40 Miles of the AT from Carver’s Gap to Dennis Cove
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Nov 27, 2013 at 9:59 am #1310299Jamie ShorttBPL Member
@jshorttLocale: North Carolina
Roan Highlands Trip Report
Length: 2.5 Days
Distance: 40 miles
Base Weight: 6.0 pounds
Weather: Sunny to Rain
High Temp: 55F
Low Temp: 28F
Dates: Nov 14-16, 2013
I wanted to post a quick trip report for the 40 mile section of the AT from Carver's Gap, TN to Kincora, Hostel. Early in the week I left a message at Kincora to arrange a shuttle from Bob Peoples. "Fat Chap" called me back and said that Bob was in Portugal for a month, but he could give me the shuttle to Carver's. I drove up from Raleigh Thursday morning arriving at Kincora a little before 11:00 am. Unfortunately a water pipe had just burst from the recently cold snap, but after getting it shut off I was shuttled to Carver's gap (45 minute drive).
Hiking to Jane Bald
I completed this trek back in 2011 but it was in the cover of fog so I missed the views that are said to be some of the most spectacular on the entire AT. Since then I have been eager to redo this section. Fortunately this time I was rewarded with a glorious day of sunshine and perfect hiking temps (~45 degrees). I started at Noon and I hiked about 12 miles reaching to Doll Flats at 6:10pm. The hike was took me past dark, but gave me an incredible sunset just past Bradley Gap. After sunset the moon provided adequate light, but I did take a spill on some ice breaking one of my hiking poles.
View from Balds
I setup camp in the woods at Doll Flats just past the field. The temperature dropped below freezing. I setup my bivy and tarp then lit a small fire. After cooking some hawk Vittles for dinner, sipping on some honey infused bourbon, and reading for a short snap I settled into my quilt for a nice night's sleep.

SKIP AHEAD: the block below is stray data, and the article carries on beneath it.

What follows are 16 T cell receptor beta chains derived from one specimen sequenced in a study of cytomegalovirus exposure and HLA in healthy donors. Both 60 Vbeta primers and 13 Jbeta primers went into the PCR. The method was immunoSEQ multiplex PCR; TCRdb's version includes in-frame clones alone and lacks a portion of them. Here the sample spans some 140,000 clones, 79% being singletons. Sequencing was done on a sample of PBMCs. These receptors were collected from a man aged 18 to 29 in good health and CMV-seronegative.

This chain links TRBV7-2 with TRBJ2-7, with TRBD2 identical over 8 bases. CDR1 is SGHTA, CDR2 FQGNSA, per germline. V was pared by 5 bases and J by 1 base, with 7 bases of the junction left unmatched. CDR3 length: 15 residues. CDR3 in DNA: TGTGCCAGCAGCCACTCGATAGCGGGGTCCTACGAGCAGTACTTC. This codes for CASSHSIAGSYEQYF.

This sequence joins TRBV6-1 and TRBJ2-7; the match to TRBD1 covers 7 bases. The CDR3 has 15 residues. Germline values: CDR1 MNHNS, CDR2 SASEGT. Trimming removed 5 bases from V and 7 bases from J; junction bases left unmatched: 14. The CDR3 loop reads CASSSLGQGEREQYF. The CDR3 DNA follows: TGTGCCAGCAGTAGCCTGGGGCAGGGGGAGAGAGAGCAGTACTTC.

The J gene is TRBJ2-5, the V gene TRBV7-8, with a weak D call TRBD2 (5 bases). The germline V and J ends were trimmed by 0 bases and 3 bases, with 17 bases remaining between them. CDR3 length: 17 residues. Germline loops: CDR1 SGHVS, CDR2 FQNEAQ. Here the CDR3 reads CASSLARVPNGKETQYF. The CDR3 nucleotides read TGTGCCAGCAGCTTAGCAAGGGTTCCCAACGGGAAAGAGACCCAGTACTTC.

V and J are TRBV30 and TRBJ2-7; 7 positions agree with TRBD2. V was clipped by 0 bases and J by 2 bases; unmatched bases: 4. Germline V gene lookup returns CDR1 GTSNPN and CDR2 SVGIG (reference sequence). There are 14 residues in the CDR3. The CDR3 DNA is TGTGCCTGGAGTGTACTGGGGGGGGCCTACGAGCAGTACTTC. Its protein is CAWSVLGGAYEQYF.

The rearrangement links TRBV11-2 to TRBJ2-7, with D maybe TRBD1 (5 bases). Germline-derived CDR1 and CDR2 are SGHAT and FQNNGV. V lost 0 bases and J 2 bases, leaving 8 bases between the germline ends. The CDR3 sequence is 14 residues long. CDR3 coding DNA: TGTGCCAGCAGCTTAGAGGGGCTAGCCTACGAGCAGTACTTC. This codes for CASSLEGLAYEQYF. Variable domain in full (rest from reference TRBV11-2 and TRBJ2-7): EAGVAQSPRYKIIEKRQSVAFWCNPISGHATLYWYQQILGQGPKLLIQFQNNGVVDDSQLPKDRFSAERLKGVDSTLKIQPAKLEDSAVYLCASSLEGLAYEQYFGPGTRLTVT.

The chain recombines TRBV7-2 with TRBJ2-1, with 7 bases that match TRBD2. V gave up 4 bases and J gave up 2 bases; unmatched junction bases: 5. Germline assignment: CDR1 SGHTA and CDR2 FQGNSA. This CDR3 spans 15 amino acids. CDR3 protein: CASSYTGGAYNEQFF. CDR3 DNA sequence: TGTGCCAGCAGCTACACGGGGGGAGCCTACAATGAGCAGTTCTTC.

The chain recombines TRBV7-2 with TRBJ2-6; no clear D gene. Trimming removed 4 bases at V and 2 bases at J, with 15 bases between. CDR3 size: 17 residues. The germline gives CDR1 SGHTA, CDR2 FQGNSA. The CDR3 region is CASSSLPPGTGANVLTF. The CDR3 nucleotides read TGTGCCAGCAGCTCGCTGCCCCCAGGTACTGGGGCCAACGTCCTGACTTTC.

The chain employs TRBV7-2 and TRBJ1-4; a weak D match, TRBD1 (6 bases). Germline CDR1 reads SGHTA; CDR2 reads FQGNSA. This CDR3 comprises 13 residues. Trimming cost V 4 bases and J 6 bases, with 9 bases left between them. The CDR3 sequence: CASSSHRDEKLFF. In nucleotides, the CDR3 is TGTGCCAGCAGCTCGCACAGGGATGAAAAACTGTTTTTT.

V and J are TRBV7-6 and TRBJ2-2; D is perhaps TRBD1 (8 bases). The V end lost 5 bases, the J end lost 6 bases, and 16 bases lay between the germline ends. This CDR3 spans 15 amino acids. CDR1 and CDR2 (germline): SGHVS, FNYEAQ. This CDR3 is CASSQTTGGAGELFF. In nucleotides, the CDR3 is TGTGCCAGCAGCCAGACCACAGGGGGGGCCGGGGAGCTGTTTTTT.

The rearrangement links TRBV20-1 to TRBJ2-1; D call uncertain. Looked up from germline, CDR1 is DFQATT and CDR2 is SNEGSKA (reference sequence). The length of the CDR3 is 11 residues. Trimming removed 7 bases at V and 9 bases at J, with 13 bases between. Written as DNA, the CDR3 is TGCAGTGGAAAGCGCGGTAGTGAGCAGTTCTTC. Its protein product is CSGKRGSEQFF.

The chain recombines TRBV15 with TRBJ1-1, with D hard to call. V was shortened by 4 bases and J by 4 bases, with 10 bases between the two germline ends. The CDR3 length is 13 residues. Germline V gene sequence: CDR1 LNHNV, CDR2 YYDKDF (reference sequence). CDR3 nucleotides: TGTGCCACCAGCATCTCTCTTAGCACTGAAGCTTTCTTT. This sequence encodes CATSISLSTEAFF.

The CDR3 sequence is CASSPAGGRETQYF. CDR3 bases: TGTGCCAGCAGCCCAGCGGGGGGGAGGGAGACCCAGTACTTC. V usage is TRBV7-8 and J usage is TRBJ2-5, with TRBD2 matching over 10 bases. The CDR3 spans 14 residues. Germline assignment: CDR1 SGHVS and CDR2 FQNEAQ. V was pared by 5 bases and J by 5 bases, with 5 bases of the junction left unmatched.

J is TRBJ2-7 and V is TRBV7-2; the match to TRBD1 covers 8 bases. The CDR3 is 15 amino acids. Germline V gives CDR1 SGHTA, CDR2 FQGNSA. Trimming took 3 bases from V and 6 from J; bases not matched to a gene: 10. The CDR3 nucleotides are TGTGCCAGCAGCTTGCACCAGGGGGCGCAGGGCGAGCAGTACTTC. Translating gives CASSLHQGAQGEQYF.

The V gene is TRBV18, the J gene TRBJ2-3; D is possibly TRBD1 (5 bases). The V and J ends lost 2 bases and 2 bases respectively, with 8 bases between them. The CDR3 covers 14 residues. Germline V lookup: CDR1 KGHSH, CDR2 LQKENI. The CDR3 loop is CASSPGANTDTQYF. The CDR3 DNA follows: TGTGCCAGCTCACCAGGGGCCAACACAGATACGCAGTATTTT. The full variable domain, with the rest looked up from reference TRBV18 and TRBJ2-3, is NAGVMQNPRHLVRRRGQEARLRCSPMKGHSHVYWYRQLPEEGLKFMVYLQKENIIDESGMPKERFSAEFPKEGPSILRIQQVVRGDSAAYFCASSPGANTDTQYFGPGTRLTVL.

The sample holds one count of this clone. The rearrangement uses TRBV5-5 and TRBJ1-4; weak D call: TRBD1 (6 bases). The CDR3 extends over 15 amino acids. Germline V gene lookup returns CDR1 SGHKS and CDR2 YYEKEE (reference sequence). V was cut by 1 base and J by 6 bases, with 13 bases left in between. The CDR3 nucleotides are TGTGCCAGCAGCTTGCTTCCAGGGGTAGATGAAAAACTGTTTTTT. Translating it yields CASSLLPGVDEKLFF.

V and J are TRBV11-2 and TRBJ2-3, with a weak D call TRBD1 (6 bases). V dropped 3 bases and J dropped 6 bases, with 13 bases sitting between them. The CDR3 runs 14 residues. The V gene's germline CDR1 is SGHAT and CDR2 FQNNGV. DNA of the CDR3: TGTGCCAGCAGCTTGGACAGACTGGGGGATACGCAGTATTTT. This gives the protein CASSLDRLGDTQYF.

Camp Night #1 – Doll Flats
I woke up and hit the trail covering some 18 miles the next day. This section of the AT isn't too bad but does go up and down a fair amount. The trail crosses 19E the only significant road. After that it travels by Isaac Cemetery where the challenging lives of the nearby mountain community can be read by the head stones. Jones fall is worth the quick side trip. The day continued through the woods, passing a hunter, and a quick rest at Mountaineer falls shelter. This three level shelter is only a few years old and would be a great place to spend the night. I pressed on several miles to where the trail hits Laurel Fork and camped near the stream.
The rain was starting as I hit my camp around 4:30. I setup the tarp and bivy again and snuggled in. I always enjoy a rain storm under a tarp. I spent the late afternoon reading inside my quilt and bivy. I cooked dinner of Hawk Vittles Cowboy Pasta (great stuff). After finishing off my bourbon ration I settled into bed around 9:00pm. It rained for some time throughout the night, but stopped before dawn. The temps got right down to freezing but never dipped enough to snow.
Camp Night #2
My setup against the rain
I woke up at 6:30am, ate grits, and drank coffee enjoying the sounds of the creek from the warmth of my bivy and quilt. I hit the trail hiking the 10 miles back to Kincora. I passed a father and young son going south bound who were hiking like well oiled machines. I noticed they did not have much gear, but thought they must do this all the time because of the pace they held coming up what was about 2000 foot incline.
I hiked about 10 miles reaching the hostel around 1:30pm. I talked a bit with Baltimore Jack and learned that I had just missed a really neat kid, the youngest hiker to ever attempt the entire AT. His name is Buddy Backpacker and he is only 5 years old. Baltimore explained the mother was driving support and hauling gear to next location, but the son is completing the entire trail and he has now walked 1800 miles with 400 left to go. After getting home I googled him and found a picture and sure enough it was of the "father and son" hiking like a well oiled machine that I had passed earlier in the day. I completed my journey inspired by the efforts of a five year old boy. It was a really nice trip.